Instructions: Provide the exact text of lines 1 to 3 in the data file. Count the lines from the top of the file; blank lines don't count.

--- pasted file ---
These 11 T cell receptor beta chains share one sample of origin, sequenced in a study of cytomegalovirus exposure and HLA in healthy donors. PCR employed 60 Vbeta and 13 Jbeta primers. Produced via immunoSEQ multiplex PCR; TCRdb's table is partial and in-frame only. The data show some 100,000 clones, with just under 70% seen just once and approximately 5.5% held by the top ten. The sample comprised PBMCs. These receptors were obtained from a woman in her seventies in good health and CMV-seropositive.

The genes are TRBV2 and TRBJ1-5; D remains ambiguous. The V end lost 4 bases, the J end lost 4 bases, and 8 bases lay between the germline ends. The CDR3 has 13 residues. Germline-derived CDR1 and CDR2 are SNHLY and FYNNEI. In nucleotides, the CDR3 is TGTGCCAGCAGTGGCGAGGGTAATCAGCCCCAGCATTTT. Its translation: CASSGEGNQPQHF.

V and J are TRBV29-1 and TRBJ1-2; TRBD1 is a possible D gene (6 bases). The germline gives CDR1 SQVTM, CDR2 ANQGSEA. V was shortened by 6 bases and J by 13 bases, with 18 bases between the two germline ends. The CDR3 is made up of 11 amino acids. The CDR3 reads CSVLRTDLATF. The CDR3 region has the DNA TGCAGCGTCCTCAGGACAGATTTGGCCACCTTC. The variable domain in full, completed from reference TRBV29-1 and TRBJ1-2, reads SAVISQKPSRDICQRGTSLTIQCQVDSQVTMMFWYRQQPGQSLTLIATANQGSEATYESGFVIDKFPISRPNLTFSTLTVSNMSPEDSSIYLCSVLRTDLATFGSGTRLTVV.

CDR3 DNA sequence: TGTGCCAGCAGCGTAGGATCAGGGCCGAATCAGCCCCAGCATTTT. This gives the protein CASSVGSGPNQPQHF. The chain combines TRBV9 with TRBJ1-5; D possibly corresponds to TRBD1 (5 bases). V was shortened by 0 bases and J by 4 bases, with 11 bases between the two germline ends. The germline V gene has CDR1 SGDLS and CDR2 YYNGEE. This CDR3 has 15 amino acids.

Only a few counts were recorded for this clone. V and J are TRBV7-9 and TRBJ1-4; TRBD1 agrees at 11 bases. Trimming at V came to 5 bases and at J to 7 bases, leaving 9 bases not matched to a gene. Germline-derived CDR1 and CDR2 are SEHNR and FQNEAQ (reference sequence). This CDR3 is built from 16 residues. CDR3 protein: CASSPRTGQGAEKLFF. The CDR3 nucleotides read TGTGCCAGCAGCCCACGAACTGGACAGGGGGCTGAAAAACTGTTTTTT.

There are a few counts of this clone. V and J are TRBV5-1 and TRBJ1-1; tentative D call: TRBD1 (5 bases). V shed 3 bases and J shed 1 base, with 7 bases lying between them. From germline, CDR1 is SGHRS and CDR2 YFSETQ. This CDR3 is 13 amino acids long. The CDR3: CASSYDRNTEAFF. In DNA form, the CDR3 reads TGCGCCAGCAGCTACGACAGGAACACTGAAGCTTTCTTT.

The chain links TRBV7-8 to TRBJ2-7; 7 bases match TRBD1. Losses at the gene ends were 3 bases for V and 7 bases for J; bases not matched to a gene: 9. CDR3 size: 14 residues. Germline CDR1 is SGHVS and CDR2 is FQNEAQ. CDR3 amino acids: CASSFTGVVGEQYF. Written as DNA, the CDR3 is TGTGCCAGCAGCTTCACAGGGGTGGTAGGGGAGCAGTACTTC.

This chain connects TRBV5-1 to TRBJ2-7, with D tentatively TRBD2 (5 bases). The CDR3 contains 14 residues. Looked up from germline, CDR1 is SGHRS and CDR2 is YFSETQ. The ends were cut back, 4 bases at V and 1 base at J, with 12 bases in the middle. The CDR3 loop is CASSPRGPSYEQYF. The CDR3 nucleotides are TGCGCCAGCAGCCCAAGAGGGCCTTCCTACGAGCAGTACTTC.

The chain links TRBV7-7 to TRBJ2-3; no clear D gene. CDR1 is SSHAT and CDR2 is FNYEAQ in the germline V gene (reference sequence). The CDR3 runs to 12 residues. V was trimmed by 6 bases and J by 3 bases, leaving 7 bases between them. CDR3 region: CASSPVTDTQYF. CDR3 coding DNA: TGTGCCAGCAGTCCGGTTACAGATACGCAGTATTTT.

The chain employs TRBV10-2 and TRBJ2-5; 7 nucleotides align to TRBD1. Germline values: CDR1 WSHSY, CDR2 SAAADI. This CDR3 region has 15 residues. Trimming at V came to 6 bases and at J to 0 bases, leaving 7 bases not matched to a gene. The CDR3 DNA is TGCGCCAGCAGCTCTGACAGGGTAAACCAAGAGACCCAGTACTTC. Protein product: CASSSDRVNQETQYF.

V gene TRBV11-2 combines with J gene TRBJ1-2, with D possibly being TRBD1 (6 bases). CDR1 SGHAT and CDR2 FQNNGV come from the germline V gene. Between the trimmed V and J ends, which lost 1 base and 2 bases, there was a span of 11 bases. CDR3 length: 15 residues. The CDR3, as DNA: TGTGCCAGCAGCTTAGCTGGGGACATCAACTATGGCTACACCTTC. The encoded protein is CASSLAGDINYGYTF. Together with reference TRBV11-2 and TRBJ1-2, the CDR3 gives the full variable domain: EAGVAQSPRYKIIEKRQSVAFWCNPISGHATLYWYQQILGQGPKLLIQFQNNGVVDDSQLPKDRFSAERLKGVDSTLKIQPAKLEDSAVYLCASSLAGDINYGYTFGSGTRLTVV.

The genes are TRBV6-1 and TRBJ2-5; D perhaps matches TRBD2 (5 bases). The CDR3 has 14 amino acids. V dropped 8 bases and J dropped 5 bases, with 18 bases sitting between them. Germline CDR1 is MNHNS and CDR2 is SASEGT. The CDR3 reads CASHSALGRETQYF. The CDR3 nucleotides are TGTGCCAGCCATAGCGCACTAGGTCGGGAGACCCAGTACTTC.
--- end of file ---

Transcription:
These 11 T cell receptor beta chains share one sample of origin, sequenced in a study of cytomegalovirus exposure and HLA in healthy donors. PCR employed 60 Vbeta and 13 Jbeta primers. Produced via immunoSEQ multiplex PCR; TCRdb's table is partial and in-frame only. The data show some 100,000 clones, with just under 70% seen just once and approximately 5.5% held by the top ten. The sample comprised PBMCs. These receptors were obtained from a woman in her seventies in good health and CMV-seropositive.

The genes are TRBV2 and TRBJ1-5; D remains ambiguous. The V end lost 4 bases, the J end lost 4 bases, and 8 bases lay between the germline ends. The CDR3 has 13 residues. Germline-derived CDR1 and CDR2 are SNHLY and FYNNEI. In nucleotides, the CDR3 is TGTGCCAGCAGTGGCGAGGGTAATCAGCCCCAGCATTTT. Its translation: CASSGEGNQPQHF.

V and J are TRBV29-1 and TRBJ1-2; TRBD1 is a possible D gene (6 bases). The germline gives CDR1 SQVTM, CDR2 ANQGSEA. V was shortened by 6 bases and J by 13 bases, with 18 bases between the two germline ends. The CDR3 is made up of 11 amino acids. The CDR3 reads CSVLRTDLATF. The CDR3 region has the DNA TGCAGCGTCCTCAGGACAGATTTGGCCACCTTC. The variable domain in full, completed from reference TRBV29-1 and TRBJ1-2, reads SAVISQKPSRDICQRGTSLTIQCQVDSQVTMMFWYRQQPGQSLTLIATANQGSEATYESGFVIDKFPISRPNLTFSTLTVSNMSPEDSSIYLCSVLRTDLATFGSGTRLTVV.